Asian Journal of Transfusion Science
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   Table of Contents - Current issue
January-June 2020
Volume 14 | Issue 1
Page Nos. 1-101

Online since Friday, July 24, 2020

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Convalescent plasma: Would it prove to be magic potion/boon in the current scenario of COVID pandemic? Highly accessed article p. 1
Sangeeta Pathak
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Red blood cell alloimmunization in Iran: A Comprehensive review of the literature Highly accessed article p. 4
Maryam Sadat Hosseini, Leila Jafari, Reza Shiri Heris, Ahmad Gharehbaghian
Background: Alloimmunization is an immune response against foreign antigens which introduced into the body through transfusion, pregnancy, or transplantation. This phenomenon is a big challenge in patients, which require regular transfusions. In the current study, we tried to have a comprehensive review on the status of alloimmunization in Iran. For this purpose, we searched for papers investigating alloimmunization in transfusion-dependent patients and also in patients with no regular transfusions who are candidate for surgery or who need blood. Methods: We searched PubMed, Google Scholar, SID, and MAGIRAN databases using the following keywords: “blood transfusion,” “alloimmunization,” “alloantibodies,” “irregular antibodies,” “red cell antibodies,” and “Iran.” No limitation for the date of publication and language of the papers was defined. All the identified records were then screened for the relevance and duplication. Results: A total of 22 papers were included in this study. All of the studies were conducted from 1999 to 2016 and providing alloimmunization data from different cities all over of Iran. In general, the results showed that the most prevalent alloantibodies are anti-Kell (anti-K antigen) and anti-Rh system, mainly anti-E, anti-D, anti-C, and anti-c. Conclusion: Anti-Kell and anti-Rh antibodies are the most prevalent antibodies responsible for alloimmunization in Iranian population.
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Lewis blood group phenotype vis-a-vis biochemical and physiological parameters of coronary artery disease: A study in North Indian population p. 9
Ramasubramaniam Natarajan, Hari Krishan Dhawan, Saugata Choudhury, Rajesh Vijayvergiya, Neelam Marwaha
Background: Many studies have proposed the lack of Lewis antigen as a marker for coronary artery disease (CAD); on the contrary, some of the studies found no association in this regard. This study aims to assess the association of the expression of Lewis antigen as an independent risk factor for CAD separately in males and females. Materials and Methods: In this cross-sectional observational study, patients with angiographically proven CAD were taken as test group, and angiographically, negative patients were included as a control group. The individuals were examined for established CAD risk factor and Lewis antigen expression on red cell. Red cell Lewis phenotyping was done using microcolumn gel agglutination technology. Statistical tests were applied to see the association between lack of Lewis antigen expression and CAD. Results: Of these 232 patients included in the study, 161 patients had more than 50% luminal stenosis in a major epicardial artery on coronary angiography (Test Group), and 71 were normal on angiography (Control Group). When males and females were considered together, there was an increased frequency of Lewis-negative phenotype among the angiography-positive group (26.7%) as compared to angiography normal control group (16.9 %), though was not statistically significant (P = 0.19). When males and females were segregated in multivariate analysis, Le (a-b-) females had a higher incidence of CAD (P = 0.03) with the odds ratio of 4.97, though an association was not found significant in males (P = 0.71). Conclusion: The association between Lewis phenotypes and CAD was not significant in males and in among the overall study population, but this association was statistically significant in females. Further studies based on a larger sample size may substantiate as well as delineate the possible hypotheses.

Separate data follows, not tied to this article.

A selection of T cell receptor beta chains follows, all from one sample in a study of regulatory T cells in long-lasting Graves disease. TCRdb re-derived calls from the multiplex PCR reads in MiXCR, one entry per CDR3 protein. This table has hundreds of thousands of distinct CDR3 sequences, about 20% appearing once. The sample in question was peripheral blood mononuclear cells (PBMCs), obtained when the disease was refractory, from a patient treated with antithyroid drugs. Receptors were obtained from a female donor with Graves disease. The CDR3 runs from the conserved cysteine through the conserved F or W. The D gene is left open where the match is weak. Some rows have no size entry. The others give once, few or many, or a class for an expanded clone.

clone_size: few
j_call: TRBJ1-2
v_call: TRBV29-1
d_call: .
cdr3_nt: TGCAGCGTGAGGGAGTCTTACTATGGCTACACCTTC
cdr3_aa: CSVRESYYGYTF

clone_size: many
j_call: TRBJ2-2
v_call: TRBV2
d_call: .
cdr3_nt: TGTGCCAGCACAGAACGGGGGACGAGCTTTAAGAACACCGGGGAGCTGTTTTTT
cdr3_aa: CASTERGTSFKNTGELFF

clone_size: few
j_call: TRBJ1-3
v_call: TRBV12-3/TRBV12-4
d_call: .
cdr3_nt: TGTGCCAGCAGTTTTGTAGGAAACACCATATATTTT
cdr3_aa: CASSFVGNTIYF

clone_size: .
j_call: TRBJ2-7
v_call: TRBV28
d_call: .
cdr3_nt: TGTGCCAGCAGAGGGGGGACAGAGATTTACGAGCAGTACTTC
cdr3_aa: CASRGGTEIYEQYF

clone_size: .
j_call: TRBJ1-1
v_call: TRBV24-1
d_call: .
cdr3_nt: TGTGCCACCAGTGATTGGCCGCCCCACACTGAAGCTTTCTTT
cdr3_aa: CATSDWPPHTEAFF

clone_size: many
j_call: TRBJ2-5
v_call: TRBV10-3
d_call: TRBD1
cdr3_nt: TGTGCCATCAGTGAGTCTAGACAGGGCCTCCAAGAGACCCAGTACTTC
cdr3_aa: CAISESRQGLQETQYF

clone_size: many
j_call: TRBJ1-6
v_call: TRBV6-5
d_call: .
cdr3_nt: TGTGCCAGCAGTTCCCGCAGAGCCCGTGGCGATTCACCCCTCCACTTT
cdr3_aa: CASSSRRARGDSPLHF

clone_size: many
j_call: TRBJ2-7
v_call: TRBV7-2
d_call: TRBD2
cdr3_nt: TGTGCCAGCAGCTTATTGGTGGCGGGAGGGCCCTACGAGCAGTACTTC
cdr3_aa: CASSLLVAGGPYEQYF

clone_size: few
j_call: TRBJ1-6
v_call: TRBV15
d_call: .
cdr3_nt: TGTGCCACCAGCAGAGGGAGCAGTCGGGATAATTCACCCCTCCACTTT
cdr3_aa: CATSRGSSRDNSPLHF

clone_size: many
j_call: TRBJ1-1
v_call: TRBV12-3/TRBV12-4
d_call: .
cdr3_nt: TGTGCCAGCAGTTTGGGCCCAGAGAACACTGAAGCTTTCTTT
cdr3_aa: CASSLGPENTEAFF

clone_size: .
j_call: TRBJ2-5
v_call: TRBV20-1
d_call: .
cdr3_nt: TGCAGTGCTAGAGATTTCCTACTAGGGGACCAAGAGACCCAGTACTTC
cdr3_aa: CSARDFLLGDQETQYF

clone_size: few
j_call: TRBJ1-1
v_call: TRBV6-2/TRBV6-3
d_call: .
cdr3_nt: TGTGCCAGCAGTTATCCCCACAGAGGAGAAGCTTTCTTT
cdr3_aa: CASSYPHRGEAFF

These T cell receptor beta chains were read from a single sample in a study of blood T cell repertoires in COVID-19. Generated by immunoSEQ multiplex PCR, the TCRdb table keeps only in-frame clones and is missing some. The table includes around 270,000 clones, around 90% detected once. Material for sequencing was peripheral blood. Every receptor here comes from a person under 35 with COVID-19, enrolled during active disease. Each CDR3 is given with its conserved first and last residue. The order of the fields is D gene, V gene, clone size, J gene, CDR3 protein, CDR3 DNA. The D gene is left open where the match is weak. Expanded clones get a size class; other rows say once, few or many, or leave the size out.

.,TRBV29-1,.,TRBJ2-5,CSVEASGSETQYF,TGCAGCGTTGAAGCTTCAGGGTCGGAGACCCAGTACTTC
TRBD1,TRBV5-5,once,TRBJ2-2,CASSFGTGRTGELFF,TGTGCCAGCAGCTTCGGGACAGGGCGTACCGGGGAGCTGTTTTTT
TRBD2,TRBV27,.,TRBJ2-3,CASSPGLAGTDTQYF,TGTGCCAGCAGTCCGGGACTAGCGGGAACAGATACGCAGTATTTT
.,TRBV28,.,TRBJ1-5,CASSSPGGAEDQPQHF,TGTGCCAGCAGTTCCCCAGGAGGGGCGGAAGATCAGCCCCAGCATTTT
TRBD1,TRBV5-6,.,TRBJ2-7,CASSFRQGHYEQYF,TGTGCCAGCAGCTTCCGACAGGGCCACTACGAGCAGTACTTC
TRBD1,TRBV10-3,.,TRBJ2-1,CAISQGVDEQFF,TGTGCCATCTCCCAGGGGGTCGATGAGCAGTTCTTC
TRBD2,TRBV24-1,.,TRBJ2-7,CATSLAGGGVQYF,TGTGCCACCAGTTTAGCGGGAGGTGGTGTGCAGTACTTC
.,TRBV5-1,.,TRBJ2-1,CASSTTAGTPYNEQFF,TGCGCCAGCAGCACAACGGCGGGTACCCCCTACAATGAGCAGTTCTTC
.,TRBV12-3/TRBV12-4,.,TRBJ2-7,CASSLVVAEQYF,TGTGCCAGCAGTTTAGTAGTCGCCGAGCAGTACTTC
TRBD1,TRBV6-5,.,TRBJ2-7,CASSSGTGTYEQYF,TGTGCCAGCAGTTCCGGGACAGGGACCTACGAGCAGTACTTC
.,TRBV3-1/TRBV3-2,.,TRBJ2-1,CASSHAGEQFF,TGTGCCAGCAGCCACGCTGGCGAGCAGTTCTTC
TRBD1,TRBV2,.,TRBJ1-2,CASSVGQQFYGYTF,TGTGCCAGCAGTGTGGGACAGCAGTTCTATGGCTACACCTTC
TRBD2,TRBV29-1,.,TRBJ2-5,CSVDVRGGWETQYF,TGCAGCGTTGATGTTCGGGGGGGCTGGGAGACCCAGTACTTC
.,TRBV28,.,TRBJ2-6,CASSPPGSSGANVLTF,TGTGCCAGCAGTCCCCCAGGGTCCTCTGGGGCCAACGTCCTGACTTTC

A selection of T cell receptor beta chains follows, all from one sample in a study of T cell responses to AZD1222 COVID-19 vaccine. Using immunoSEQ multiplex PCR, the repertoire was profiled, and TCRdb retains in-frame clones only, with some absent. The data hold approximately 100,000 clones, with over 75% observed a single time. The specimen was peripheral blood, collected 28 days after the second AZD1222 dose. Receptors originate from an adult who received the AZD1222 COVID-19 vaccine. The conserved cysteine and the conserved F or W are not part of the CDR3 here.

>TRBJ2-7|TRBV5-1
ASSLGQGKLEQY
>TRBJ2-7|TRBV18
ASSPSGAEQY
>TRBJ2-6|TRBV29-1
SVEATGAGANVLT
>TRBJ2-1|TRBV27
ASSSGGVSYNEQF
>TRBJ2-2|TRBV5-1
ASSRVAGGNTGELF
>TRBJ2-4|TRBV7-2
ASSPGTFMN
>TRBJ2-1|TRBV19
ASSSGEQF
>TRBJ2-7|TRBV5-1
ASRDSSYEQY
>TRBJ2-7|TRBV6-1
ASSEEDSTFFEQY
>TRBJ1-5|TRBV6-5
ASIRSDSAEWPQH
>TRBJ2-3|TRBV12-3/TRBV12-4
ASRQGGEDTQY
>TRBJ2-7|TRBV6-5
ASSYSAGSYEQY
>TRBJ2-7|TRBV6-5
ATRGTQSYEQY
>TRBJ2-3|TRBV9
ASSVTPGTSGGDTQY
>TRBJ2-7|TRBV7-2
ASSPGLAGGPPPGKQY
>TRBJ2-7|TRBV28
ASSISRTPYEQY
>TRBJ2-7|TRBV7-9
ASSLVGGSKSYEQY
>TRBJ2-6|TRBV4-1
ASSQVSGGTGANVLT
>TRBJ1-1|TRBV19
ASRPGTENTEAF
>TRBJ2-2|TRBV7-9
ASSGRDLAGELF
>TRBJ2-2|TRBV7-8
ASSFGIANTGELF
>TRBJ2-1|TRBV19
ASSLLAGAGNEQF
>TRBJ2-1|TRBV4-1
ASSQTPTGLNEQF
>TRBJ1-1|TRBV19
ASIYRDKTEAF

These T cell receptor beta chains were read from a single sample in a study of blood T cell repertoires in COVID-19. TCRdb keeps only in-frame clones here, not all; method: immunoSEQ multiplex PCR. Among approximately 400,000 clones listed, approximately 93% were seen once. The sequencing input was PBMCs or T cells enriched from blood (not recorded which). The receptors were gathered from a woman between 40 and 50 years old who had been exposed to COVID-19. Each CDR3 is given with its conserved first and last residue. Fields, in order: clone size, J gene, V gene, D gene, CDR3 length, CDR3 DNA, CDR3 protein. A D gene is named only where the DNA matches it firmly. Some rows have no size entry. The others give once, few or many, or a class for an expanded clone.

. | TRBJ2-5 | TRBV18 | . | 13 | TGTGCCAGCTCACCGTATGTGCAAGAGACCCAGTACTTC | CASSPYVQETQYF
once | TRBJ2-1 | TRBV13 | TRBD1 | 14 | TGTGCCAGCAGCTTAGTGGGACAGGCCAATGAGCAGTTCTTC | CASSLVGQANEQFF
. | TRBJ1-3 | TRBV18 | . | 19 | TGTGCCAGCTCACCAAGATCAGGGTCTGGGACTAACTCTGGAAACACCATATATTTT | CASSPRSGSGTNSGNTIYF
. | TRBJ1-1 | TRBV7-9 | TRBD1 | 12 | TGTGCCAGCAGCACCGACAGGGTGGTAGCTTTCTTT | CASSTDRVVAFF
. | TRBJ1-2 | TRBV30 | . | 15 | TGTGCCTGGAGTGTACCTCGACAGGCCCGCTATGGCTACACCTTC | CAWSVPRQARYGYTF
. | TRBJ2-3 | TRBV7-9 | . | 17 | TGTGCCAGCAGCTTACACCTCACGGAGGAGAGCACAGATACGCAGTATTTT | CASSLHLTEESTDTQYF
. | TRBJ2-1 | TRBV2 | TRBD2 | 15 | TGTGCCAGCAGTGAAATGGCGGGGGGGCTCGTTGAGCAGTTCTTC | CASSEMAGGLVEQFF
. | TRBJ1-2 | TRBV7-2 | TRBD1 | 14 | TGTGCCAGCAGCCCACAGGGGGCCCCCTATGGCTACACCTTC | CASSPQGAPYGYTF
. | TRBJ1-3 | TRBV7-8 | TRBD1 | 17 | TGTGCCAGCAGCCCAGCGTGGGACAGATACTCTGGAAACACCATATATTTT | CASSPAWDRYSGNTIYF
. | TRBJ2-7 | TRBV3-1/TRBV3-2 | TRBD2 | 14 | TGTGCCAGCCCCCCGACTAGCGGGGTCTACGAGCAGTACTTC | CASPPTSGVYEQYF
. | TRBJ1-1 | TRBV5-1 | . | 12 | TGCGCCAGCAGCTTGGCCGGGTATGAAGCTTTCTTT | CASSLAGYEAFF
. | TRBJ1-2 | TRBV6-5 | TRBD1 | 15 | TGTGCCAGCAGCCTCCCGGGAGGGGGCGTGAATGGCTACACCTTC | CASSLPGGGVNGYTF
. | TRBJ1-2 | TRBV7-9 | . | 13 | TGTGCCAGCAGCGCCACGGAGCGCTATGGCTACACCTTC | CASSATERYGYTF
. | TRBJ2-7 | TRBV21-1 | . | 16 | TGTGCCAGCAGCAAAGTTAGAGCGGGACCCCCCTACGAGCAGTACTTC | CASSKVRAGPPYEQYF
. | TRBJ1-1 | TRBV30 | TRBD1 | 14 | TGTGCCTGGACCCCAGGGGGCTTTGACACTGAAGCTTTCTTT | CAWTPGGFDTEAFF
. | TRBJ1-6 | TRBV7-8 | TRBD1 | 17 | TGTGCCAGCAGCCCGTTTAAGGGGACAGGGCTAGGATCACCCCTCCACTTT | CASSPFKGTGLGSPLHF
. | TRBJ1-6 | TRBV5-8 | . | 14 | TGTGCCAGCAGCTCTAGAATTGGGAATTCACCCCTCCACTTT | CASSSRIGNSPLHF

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Immunoadsorption in ABO-incompatible kidney transplantation in adult and pediatric patients with follow-up on graft and patient survival: First series from India p. 13
Aseem Kumar Tiwari, Geet Aggarwal, Dinesh Arora, Gunjan Bhardwaj, Manish Jain, Shyam Bihari Bansal, Sidharth K Sethi